Every Monday, I'll be doing spoiler-free, bite-sized book/magazine reviews.
M-Brane SF is honestly one of the many publications that I haven't heard of and was reticent to review, mainly because I didn't know what to expect. Would I be reading through a pile of crappy stories? Or is this a magazine, as unlikely as it may sound, be a trove of undiscovered wonders? It didn't help that the roster was full of authors I haven't heard of.
First, let me discuss the overall presentation of the magazine. It follows a simple two-column layout that's quite functional and gets the job done. Since it's laid out like an actual magazine, there's some page-jumping involved and there's even one instance where it was counter-intuitive. It also has an amateurish-feel as some stories have inappropriate indents, lacking a paragraph break, or the layout artist experimenting with all sorts of fonts when it comes to quoted text. Nothing that makes it unreadable but it happens often enough to give you pause. (As someone who's attempted to layout his own magazine, I've made more mistakes than M-Brane SF, but unfortunately it still needs to be mentioned for the sake of readers.)
When it comes to the nonfiction sections, M-Brane SF is pretty informal (editor Christopher Fletcher even admits not knowing how to insert links into PDFs), not that it's a bad thing, but rather conjures a certain fanzine atmosphere. Noteworthy is Fletcher's discourse on Joe Haldeman's The Forever War and homosexuality, a topic that didn't cross my mind when I originally read the novel but Fletcher makes a compelling argument and at the very least shares it from his perspective and experiences.
Now we come to the most significant part of the magazine: the fiction. Is it crap? Is it good? Should we be even spending all our time reading this magazine? Here's the deal: a good chunk of the stories are competent, which is to say they're not bad but they're not too striking either. There are some that caught my eye but had some flaws. "Good News for the Dead" by Lou Antonelli for example has an inappropriate line and there's a word that I felt was unnecessarily underlined but otherwise decent and readable. "Time Noir" by Ivan Ivkovich was a fun romp although there were numerous times where I felt the author was cribbing his Japanese dialogue from anime. "Sleepless Sleep" by Bob Brill was off to a good start but I feel he overextended himself as the narrative needs to be trimmed down a bit. There's also some flash fiction thrown into the mix and I just wished that "See Saw" by Catherine J. Gardner was longer. (Take that with a grain of salt though as I'm not the biggest fan of flash fiction.)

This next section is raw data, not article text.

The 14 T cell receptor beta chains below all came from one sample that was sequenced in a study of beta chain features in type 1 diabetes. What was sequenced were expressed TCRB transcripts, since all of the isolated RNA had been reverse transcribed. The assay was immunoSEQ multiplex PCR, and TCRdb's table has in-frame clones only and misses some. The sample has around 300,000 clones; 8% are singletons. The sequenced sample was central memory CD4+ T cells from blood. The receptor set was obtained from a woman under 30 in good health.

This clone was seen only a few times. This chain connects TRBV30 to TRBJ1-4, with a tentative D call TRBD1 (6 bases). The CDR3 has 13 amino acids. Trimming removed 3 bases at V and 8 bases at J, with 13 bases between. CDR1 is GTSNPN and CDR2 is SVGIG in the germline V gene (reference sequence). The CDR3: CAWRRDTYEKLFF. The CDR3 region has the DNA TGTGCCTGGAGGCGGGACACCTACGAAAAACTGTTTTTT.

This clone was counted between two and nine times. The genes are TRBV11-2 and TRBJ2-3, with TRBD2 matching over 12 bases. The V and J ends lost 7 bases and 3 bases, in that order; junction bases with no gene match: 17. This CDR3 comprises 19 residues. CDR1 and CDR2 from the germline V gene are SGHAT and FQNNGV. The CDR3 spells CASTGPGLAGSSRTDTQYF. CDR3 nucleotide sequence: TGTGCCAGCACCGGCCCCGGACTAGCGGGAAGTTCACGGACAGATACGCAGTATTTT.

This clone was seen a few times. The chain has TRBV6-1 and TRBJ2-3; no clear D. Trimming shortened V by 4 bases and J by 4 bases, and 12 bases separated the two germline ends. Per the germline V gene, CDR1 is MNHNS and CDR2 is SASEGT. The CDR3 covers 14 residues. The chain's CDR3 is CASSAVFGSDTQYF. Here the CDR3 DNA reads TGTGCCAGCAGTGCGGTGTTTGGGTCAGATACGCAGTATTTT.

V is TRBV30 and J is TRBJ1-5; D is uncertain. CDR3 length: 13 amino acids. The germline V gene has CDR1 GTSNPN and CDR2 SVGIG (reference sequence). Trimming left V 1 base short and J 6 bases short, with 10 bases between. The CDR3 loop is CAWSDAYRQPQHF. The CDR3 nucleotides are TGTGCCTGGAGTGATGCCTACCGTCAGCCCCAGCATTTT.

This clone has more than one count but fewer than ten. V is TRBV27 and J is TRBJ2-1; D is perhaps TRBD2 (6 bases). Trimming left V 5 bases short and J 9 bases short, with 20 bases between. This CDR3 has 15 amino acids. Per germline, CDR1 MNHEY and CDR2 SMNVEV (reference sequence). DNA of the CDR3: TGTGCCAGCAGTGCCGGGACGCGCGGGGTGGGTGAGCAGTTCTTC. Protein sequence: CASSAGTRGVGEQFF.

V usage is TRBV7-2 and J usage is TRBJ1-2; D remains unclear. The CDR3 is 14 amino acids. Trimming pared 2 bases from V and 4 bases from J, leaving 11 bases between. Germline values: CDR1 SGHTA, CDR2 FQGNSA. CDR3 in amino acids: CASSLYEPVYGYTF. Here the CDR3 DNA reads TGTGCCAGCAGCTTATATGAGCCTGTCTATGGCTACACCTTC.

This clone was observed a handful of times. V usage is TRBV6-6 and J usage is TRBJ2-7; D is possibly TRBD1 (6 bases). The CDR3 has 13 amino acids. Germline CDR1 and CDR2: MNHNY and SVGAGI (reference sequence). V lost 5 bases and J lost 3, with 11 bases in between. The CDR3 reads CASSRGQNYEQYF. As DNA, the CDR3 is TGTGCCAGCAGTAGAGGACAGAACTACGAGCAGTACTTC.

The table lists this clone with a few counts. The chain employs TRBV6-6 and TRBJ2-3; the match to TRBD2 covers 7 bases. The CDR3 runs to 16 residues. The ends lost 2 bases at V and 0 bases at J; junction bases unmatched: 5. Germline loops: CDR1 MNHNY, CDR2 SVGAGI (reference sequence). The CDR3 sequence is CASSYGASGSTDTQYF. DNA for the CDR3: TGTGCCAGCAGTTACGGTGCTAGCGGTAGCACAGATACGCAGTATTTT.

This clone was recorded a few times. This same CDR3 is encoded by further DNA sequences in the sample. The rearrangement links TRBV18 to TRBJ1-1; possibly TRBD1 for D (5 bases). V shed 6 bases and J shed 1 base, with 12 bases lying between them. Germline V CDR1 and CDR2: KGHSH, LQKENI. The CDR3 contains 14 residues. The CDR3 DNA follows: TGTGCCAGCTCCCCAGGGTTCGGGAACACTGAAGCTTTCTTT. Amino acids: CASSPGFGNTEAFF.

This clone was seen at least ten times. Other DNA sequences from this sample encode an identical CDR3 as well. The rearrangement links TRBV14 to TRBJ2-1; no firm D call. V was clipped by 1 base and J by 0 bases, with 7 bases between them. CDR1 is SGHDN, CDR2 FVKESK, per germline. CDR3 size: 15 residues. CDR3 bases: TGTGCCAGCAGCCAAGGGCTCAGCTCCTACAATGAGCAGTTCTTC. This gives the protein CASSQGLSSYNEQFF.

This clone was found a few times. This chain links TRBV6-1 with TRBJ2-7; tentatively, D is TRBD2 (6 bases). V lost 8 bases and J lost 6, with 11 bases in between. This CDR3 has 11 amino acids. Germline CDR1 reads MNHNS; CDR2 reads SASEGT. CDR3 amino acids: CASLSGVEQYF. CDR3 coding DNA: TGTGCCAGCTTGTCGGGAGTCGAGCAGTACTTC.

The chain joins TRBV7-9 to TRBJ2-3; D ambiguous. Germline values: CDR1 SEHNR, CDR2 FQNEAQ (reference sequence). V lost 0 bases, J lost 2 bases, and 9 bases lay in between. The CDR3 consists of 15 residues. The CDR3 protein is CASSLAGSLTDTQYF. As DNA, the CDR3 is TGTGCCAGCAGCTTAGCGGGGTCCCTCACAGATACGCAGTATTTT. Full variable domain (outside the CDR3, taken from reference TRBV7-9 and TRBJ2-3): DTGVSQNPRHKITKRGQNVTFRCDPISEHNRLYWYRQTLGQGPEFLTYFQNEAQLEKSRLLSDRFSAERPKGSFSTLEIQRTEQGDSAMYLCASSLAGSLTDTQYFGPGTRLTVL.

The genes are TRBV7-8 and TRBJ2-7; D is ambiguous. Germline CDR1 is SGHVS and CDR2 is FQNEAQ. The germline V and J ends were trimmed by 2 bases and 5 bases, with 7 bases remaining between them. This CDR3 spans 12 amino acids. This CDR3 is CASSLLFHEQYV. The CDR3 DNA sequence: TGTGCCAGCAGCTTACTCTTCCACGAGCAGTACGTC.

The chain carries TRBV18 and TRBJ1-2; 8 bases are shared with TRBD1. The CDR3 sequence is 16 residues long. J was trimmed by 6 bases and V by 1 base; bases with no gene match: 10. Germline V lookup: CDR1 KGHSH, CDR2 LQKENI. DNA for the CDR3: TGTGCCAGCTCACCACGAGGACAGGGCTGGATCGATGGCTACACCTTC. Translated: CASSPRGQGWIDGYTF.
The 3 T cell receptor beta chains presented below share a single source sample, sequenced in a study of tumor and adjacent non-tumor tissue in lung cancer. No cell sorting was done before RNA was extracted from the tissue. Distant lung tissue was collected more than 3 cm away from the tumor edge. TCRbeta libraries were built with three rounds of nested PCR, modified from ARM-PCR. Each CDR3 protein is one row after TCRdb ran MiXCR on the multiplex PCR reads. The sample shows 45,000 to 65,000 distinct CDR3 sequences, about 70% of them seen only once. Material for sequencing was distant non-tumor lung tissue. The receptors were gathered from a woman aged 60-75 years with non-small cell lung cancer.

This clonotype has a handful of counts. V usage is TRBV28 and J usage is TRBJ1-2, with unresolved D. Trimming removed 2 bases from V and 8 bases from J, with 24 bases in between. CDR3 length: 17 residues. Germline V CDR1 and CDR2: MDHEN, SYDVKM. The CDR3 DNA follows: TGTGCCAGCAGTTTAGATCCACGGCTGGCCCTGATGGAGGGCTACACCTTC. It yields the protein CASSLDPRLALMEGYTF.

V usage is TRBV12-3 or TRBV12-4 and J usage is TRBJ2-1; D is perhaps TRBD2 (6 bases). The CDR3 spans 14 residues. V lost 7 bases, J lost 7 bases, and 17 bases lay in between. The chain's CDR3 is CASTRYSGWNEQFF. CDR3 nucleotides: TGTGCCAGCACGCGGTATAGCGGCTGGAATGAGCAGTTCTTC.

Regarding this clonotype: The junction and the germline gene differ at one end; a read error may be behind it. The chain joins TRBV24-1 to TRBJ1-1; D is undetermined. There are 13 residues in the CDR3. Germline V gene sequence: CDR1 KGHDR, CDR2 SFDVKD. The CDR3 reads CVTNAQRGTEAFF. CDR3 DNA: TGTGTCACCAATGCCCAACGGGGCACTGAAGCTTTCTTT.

For all my criticisms though, this issue of M-Brain SF has a couple of stories that really stand out and remind you why you love reading short fiction. The best story, hands down, is "The Barking Death Squirrels" by Douglas A. Van Belle. Most of the narrative is propelled by dialogue and this is his biggest asset. Through dialogue, the two stand-out characters rise to the fore as their personalities clash and their individuality shines. Even amidst the threat that pops up later in the story, it's still the banter between the characters that is the hallmark of this piece. Complex characters and a compelling narrative: what's not to like? If there's one story that makes this issue worth it, it's this one.
"Tripsy" by Garrett Calcaterra is this hi-tech espionage story that's fun and exciting. There's no other pretensions here and Calcaterra weaves an interesting plot and description of his protagonist's escapades. Another story which has a darker tone to it is "The Sufferance" by Richard Howard. The author's description presses the right buttons and conjures a sense of horror. It's anchored by the sympathetic character, without which the narrative would have fallen flat.
M-Brane SF is clearly a product that's still rough but as far as story selection goes, it's "good enough" along with some precious gems here and there. I'm vouching for Van Belle's fiction though and this is a story that musn't be missed and it's only fitting that nearly one-third of the magazine is devoted to this piece.